Lorenzo Milam is “the Johnny Appleseed of community radio,” sez Broadcasting magazine. He helped establish KRAB-FM in Seattle in 1962, which grew into the KRAB nebula, a loosely affiliated group of freefrom stations (KTAO, KBOO, KDNA and KCHU — “the wet spot on your dial”).
But listen: the fears of the community radio people, I am loath to tell you, come as strongly from within as without. It works like this: people like you and me who are involved with strange and honest broadcast operations have a looseness in the brain-pan. We (you and I, love) operate best through tension, insane schemes, and bizarre fears. We seem to create nests of slander, inwit, neurotic outrage, and mental dyspepsia.
I tell you all this not to cover you and me and the existing community stations with calumny. But rather, to suggest that as you move towards getting your operation on the air, you should also set about defusing the madness inherent in the people who will come to be volunteers or staff for you.
See: commercial radio stations have a built-in defusing process which is make-money. You don’t have that. What you have is a group of dedicated sincere people who want to Do Good and Right. And they are all crackers. Aren’t we?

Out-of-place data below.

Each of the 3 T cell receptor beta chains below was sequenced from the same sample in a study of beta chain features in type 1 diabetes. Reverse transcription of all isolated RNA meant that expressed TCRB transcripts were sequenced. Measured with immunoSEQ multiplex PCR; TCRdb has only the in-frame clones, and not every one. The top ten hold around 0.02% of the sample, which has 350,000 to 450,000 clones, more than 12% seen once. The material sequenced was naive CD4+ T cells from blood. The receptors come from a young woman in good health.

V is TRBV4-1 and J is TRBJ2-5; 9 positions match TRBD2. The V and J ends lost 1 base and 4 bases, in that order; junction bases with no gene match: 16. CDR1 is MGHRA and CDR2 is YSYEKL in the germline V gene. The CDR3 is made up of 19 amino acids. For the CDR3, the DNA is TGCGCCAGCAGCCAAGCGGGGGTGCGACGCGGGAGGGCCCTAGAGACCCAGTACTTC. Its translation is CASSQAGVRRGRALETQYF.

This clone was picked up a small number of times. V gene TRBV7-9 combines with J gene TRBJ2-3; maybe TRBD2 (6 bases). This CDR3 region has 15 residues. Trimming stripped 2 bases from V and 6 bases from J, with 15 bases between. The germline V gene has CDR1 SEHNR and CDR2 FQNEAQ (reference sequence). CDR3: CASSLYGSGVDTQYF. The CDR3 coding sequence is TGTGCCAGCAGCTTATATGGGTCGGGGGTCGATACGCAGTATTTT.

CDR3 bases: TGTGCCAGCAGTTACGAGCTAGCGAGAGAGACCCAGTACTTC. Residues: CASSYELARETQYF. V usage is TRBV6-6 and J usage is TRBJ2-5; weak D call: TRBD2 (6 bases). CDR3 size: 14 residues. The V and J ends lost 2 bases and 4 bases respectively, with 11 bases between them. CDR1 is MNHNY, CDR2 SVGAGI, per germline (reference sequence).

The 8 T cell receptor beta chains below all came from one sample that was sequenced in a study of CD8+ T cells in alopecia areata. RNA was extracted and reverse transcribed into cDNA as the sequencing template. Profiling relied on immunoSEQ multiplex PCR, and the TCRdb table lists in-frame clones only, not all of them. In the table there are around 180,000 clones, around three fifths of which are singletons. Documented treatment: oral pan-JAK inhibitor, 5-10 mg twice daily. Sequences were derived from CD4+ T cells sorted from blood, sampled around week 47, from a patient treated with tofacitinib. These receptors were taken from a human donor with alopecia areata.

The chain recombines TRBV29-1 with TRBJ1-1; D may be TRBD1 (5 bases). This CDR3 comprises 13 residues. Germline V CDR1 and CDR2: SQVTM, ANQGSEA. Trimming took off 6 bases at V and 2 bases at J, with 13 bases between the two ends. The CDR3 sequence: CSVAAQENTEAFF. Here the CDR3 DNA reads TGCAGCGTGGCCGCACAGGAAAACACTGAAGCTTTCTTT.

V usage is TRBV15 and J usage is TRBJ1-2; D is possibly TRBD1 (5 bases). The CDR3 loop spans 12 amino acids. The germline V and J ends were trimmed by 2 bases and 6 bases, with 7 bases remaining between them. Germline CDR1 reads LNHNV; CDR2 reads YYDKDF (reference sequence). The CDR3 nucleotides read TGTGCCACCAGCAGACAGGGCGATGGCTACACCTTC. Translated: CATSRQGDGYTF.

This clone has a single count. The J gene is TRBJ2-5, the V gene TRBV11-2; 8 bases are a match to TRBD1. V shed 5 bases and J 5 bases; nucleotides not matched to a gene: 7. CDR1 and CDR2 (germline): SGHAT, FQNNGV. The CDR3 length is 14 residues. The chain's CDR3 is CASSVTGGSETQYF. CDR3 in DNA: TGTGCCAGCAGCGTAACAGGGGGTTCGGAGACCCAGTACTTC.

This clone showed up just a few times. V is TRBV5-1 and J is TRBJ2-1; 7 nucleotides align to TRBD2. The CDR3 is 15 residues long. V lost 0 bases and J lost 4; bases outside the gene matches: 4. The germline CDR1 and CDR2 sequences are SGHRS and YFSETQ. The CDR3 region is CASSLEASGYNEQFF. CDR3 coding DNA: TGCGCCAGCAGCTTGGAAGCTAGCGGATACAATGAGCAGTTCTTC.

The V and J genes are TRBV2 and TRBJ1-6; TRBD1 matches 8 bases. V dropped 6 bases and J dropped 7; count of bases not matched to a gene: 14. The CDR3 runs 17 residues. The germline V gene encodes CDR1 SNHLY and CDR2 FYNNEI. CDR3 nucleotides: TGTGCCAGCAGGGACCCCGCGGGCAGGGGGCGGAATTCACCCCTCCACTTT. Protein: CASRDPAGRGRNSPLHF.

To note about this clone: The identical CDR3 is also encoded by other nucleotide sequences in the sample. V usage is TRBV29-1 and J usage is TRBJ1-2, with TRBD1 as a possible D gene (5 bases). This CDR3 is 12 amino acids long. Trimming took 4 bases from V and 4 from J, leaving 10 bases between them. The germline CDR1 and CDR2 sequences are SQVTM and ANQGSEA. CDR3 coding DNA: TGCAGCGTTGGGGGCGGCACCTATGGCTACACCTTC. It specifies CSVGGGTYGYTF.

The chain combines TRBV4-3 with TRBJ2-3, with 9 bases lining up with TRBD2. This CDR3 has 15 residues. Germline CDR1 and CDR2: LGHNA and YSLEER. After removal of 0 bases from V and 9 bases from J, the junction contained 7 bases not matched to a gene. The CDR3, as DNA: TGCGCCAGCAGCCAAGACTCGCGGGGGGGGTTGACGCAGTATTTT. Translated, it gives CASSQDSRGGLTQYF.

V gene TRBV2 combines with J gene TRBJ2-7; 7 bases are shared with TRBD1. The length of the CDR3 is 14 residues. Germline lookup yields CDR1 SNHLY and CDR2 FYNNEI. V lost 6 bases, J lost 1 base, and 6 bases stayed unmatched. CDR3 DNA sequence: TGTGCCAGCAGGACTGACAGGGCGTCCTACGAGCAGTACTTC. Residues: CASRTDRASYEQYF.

Choose your fellow workers carefully and well. Get people who are stable and loving and involved, but get people who have a life outside the station. Because they can drive you (and it) balmy.
Listen: the reason KRAB was such a benign operation through its first five years was not just because Seattle is such a benign city where the outrage of free speech has been tolerated up through the ages. Nor is it because for the first Ave years we were convinced that no one ever listened to us: what with our two hour concerts of Korean Temple Bells and weekend extravaganzas of the music of Dahomey. No — it was because Nancy and Gary and Jeremy and James and I were careful to people the station with richly self-contained individuals. Good people, who loved listener-supported community radio, and what it could do for our minds; but, individuals who valued life outside the station.
It was not just that we took a couple of gallons of Mountain Red to the board meetings; it wasn’t that we practiced an anarchistically politically detached wryness in our daily lives: it was, most of all, that we had a loud early warning system which went off whenever ‘political’ types came in the door. And I ain’t talking about communists or John Birch Society members.
You will have hundreds of volunteers. They, and your board and staff, should be apolitical. Apolitical in the most inner sense. Apolitical in that you can only survive through openness, warmth, and a militant avoidance of rumor. You must be a lightning-rod.
—Lorenzo Milam, Sex and Broadcasting: A Handbook on Starting a Radio Station for the Community (available: Prometheus Radio Project | Amazon)